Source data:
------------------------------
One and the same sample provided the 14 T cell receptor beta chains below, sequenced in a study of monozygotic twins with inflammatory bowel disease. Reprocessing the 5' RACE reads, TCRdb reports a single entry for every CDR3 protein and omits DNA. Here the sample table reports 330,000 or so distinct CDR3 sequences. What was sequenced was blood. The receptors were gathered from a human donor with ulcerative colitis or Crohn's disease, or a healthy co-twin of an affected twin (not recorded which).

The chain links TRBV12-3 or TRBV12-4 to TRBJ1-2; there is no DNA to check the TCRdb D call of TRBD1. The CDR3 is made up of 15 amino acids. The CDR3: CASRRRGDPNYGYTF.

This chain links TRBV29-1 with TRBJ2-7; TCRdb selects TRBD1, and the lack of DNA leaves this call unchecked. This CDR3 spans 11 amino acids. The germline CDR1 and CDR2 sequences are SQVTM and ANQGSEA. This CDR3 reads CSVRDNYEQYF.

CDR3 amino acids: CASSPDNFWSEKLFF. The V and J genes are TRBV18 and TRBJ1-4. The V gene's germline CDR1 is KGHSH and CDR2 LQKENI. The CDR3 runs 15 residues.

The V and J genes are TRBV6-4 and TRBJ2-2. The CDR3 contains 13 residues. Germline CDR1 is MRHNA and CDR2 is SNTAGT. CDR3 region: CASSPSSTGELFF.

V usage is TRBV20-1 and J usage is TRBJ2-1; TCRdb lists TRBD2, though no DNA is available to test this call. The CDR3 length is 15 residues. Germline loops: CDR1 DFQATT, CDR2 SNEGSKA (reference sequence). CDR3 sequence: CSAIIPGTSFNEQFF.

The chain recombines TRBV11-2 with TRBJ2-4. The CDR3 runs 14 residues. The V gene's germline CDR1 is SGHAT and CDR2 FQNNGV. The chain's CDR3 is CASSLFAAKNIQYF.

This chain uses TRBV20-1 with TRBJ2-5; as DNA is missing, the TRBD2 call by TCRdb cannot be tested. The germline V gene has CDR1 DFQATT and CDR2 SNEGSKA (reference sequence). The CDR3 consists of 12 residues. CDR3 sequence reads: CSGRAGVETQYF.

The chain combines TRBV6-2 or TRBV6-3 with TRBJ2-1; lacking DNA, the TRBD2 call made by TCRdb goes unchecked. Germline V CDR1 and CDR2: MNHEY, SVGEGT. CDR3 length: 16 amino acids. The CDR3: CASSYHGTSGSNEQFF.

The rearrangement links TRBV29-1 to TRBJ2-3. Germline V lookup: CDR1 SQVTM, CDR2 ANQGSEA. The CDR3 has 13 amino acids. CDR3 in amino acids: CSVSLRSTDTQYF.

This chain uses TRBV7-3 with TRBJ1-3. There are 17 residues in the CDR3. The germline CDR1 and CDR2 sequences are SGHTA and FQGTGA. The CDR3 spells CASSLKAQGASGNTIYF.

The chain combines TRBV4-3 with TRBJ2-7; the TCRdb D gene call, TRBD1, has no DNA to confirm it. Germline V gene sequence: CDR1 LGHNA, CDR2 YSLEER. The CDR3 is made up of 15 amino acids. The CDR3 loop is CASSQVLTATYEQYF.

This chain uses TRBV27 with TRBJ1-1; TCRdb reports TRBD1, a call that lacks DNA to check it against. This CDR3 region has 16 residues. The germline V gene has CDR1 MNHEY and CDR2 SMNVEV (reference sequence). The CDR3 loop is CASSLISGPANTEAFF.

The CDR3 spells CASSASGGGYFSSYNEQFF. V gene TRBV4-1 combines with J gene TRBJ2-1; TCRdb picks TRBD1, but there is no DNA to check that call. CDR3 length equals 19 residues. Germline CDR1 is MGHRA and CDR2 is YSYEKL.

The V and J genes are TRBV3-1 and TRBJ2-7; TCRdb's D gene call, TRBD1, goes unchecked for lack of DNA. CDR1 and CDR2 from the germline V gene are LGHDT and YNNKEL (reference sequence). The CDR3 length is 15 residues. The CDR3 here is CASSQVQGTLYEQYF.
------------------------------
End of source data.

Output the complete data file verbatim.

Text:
One and the same sample provided the 14 T cell receptor beta chains below, sequenced in a study of monozygotic twins with inflammatory bowel disease. Reprocessing the 5' RACE reads, TCRdb reports a single entry for every CDR3 protein and omits DNA. Here the sample table reports 330,000 or so distinct CDR3 sequences. What was sequenced was blood. The receptors were gathered from a human donor with ulcerative colitis or Crohn's disease, or a healthy co-twin of an affected twin (not recorded which).

The chain links TRBV12-3 or TRBV12-4 to TRBJ1-2; there is no DNA to check the TCRdb D call of TRBD1. The CDR3 is made up of 15 amino acids. The CDR3: CASRRRGDPNYGYTF.

This chain links TRBV29-1 with TRBJ2-7; TCRdb selects TRBD1, and the lack of DNA leaves this call unchecked. This CDR3 spans 11 amino acids. The germline CDR1 and CDR2 sequences are SQVTM and ANQGSEA. This CDR3 reads CSVRDNYEQYF.

CDR3 amino acids: CASSPDNFWSEKLFF. The V and J genes are TRBV18 and TRBJ1-4. The V gene's germline CDR1 is KGHSH and CDR2 LQKENI. The CDR3 runs 15 residues.

The V and J genes are TRBV6-4 and TRBJ2-2. The CDR3 contains 13 residues. Germline CDR1 is MRHNA and CDR2 is SNTAGT. CDR3 region: CASSPSSTGELFF.

V usage is TRBV20-1 and J usage is TRBJ2-1; TCRdb lists TRBD2, though no DNA is available to test this call. The CDR3 length is 15 residues. Germline loops: CDR1 DFQATT, CDR2 SNEGSKA (reference sequence). CDR3 sequence: CSAIIPGTSFNEQFF.

The chain recombines TRBV11-2 with TRBJ2-4. The CDR3 runs 14 residues. The V gene's germline CDR1 is SGHAT and CDR2 FQNNGV. The chain's CDR3 is CASSLFAAKNIQYF.

This chain uses TRBV20-1 with TRBJ2-5; as DNA is missing, the TRBD2 call by TCRdb cannot be tested. The germline V gene has CDR1 DFQATT and CDR2 SNEGSKA (reference sequence). The CDR3 consists of 12 residues. CDR3 sequence reads: CSGRAGVETQYF.

The chain combines TRBV6-2 or TRBV6-3 with TRBJ2-1; lacking DNA, the TRBD2 call made by TCRdb goes unchecked. Germline V CDR1 and CDR2: MNHEY, SVGEGT. CDR3 length: 16 amino acids. The CDR3: CASSYHGTSGSNEQFF.

The rearrangement links TRBV29-1 to TRBJ2-3. Germline V lookup: CDR1 SQVTM, CDR2 ANQGSEA. The CDR3 has 13 amino acids. CDR3 in amino acids: CSVSLRSTDTQYF.

This chain uses TRBV7-3 with TRBJ1-3. There are 17 residues in the CDR3. The germline CDR1 and CDR2 sequences are SGHTA and FQGTGA. The CDR3 spells CASSLKAQGASGNTIYF.

The chain combines TRBV4-3 with TRBJ2-7; the TCRdb D gene call, TRBD1, has no DNA to confirm it. Germline V gene sequence: CDR1 LGHNA, CDR2 YSLEER. The CDR3 is made up of 15 amino acids. The CDR3 loop is CASSQVLTATYEQYF.

This chain uses TRBV27 with TRBJ1-1; TCRdb reports TRBD1, a call that lacks DNA to check it against. This CDR3 region has 16 residues. The germline V gene has CDR1 MNHEY and CDR2 SMNVEV (reference sequence). The CDR3 loop is CASSLISGPANTEAFF.

The CDR3 spells CASSASGGGYFSSYNEQFF. V gene TRBV4-1 combines with J gene TRBJ2-1; TCRdb picks TRBD1, but there is no DNA to check that call. CDR3 length equals 19 residues. Germline CDR1 is MGHRA and CDR2 is YSYEKL.

The V and J genes are TRBV3-1 and TRBJ2-7; TCRdb's D gene call, TRBD1, goes unchecked for lack of DNA. CDR1 and CDR2 from the germline V gene are LGHDT and YNNKEL (reference sequence). The CDR3 length is 15 residues. The CDR3 here is CASSQVQGTLYEQYF.